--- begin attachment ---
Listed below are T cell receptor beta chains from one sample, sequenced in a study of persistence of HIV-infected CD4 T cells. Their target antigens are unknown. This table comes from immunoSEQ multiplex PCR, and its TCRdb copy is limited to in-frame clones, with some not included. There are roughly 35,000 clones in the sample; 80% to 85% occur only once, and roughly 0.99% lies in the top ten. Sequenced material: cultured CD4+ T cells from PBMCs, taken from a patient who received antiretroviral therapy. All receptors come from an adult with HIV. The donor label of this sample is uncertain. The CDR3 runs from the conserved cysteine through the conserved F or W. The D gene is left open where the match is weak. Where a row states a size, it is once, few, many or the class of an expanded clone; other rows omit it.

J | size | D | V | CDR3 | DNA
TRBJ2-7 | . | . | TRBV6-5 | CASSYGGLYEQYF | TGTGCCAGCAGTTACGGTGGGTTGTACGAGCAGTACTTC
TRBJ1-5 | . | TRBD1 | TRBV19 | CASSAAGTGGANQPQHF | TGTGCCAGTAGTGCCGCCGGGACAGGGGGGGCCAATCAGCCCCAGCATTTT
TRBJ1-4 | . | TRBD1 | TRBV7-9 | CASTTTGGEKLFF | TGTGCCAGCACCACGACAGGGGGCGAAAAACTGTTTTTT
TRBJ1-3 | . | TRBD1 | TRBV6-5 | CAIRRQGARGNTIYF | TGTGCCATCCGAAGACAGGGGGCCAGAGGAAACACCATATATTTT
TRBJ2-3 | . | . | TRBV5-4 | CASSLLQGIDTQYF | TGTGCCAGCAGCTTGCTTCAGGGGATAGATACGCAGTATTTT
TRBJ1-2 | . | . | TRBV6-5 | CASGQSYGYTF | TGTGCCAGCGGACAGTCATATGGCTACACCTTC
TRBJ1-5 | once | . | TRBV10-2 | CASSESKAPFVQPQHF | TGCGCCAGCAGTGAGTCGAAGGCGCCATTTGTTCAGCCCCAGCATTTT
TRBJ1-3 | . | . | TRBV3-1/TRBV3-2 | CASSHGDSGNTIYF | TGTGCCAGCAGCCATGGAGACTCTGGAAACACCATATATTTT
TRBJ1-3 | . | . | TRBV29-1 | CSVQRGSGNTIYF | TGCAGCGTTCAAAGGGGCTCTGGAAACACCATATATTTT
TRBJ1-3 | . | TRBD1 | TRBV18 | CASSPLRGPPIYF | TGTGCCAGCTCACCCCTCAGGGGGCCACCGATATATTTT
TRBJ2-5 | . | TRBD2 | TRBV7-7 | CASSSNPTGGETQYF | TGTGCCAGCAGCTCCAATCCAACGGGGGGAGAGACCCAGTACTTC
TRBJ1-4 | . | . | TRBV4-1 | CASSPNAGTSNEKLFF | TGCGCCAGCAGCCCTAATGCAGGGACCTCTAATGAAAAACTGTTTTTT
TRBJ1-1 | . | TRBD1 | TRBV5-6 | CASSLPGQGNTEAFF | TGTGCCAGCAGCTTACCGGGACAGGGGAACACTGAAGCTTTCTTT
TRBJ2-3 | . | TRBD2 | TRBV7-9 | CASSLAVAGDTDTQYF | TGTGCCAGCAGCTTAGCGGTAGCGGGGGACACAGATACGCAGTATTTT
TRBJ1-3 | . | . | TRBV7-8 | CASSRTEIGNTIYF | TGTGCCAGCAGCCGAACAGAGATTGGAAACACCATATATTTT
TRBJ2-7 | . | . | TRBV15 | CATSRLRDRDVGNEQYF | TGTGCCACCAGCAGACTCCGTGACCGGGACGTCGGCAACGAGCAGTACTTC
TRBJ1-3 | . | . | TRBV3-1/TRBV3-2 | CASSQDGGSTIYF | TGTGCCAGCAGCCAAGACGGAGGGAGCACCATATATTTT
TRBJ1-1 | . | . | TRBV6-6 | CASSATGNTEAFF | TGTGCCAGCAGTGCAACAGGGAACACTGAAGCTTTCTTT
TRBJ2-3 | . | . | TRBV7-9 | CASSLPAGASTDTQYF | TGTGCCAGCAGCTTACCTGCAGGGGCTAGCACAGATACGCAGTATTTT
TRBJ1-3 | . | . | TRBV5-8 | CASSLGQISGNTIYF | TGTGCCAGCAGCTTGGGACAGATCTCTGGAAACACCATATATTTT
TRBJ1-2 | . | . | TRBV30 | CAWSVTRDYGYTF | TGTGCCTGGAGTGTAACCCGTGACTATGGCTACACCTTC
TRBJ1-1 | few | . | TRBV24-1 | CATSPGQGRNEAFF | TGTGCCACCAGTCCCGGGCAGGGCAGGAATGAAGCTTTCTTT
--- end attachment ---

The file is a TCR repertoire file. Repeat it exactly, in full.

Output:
Listed below are T cell receptor beta chains from one sample, sequenced in a study of persistence of HIV-infected CD4 T cells. Their target antigens are unknown. This table comes from immunoSEQ multiplex PCR, and its TCRdb copy is limited to in-frame clones, with some not included. There are roughly 35,000 clones in the sample; 80% to 85% occur only once, and roughly 0.99% lies in the top ten. Sequenced material: cultured CD4+ T cells from PBMCs, taken from a patient who received antiretroviral therapy. All receptors come from an adult with HIV. The donor label of this sample is uncertain. The CDR3 runs from the conserved cysteine through the conserved F or W. The D gene is left open where the match is weak. Where a row states a size, it is once, few, many or the class of an expanded clone; other rows omit it.

J | size | D | V | CDR3 | DNA
TRBJ2-7 | . | . | TRBV6-5 | CASSYGGLYEQYF | TGTGCCAGCAGTTACGGTGGGTTGTACGAGCAGTACTTC
TRBJ1-5 | . | TRBD1 | TRBV19 | CASSAAGTGGANQPQHF | TGTGCCAGTAGTGCCGCCGGGACAGGGGGGGCCAATCAGCCCCAGCATTTT
TRBJ1-4 | . | TRBD1 | TRBV7-9 | CASTTTGGEKLFF | TGTGCCAGCACCACGACAGGGGGCGAAAAACTGTTTTTT
TRBJ1-3 | . | TRBD1 | TRBV6-5 | CAIRRQGARGNTIYF | TGTGCCATCCGAAGACAGGGGGCCAGAGGAAACACCATATATTTT
TRBJ2-3 | . | . | TRBV5-4 | CASSLLQGIDTQYF | TGTGCCAGCAGCTTGCTTCAGGGGATAGATACGCAGTATTTT
TRBJ1-2 | . | . | TRBV6-5 | CASGQSYGYTF | TGTGCCAGCGGACAGTCATATGGCTACACCTTC
TRBJ1-5 | once | . | TRBV10-2 | CASSESKAPFVQPQHF | TGCGCCAGCAGTGAGTCGAAGGCGCCATTTGTTCAGCCCCAGCATTTT
TRBJ1-3 | . | . | TRBV3-1/TRBV3-2 | CASSHGDSGNTIYF | TGTGCCAGCAGCCATGGAGACTCTGGAAACACCATATATTTT
TRBJ1-3 | . | . | TRBV29-1 | CSVQRGSGNTIYF | TGCAGCGTTCAAAGGGGCTCTGGAAACACCATATATTTT
TRBJ1-3 | . | TRBD1 | TRBV18 | CASSPLRGPPIYF | TGTGCCAGCTCACCCCTCAGGGGGCCACCGATATATTTT
TRBJ2-5 | . | TRBD2 | TRBV7-7 | CASSSNPTGGETQYF | TGTGCCAGCAGCTCCAATCCAACGGGGGGAGAGACCCAGTACTTC
TRBJ1-4 | . | . | TRBV4-1 | CASSPNAGTSNEKLFF | TGCGCCAGCAGCCCTAATGCAGGGACCTCTAATGAAAAACTGTTTTTT
TRBJ1-1 | . | TRBD1 | TRBV5-6 | CASSLPGQGNTEAFF | TGTGCCAGCAGCTTACCGGGACAGGGGAACACTGAAGCTTTCTTT
TRBJ2-3 | . | TRBD2 | TRBV7-9 | CASSLAVAGDTDTQYF | TGTGCCAGCAGCTTAGCGGTAGCGGGGGACACAGATACGCAGTATTTT
TRBJ1-3 | . | . | TRBV7-8 | CASSRTEIGNTIYF | TGTGCCAGCAGCCGAACAGAGATTGGAAACACCATATATTTT
TRBJ2-7 | . | . | TRBV15 | CATSRLRDRDVGNEQYF | TGTGCCACCAGCAGACTCCGTGACCGGGACGTCGGCAACGAGCAGTACTTC
TRBJ1-3 | . | . | TRBV3-1/TRBV3-2 | CASSQDGGSTIYF | TGTGCCAGCAGCCAAGACGGAGGGAGCACCATATATTTT
TRBJ1-1 | . | . | TRBV6-6 | CASSATGNTEAFF | TGTGCCAGCAGTGCAACAGGGAACACTGAAGCTTTCTTT
TRBJ2-3 | . | . | TRBV7-9 | CASSLPAGASTDTQYF | TGTGCCAGCAGCTTACCTGCAGGGGCTAGCACAGATACGCAGTATTTT
TRBJ1-3 | . | . | TRBV5-8 | CASSLGQISGNTIYF | TGTGCCAGCAGCTTGGGACAGATCTCTGGAAACACCATATATTTT
TRBJ1-2 | . | . | TRBV30 | CAWSVTRDYGYTF | TGTGCCTGGAGTGTAACCCGTGACTATGGCTACACCTTC
TRBJ1-1 | few | . | TRBV24-1 | CATSPGQGRNEAFF | TGTGCCACCAGTCCCGGGCAGGGCAGGAATGAAGCTTTCTTT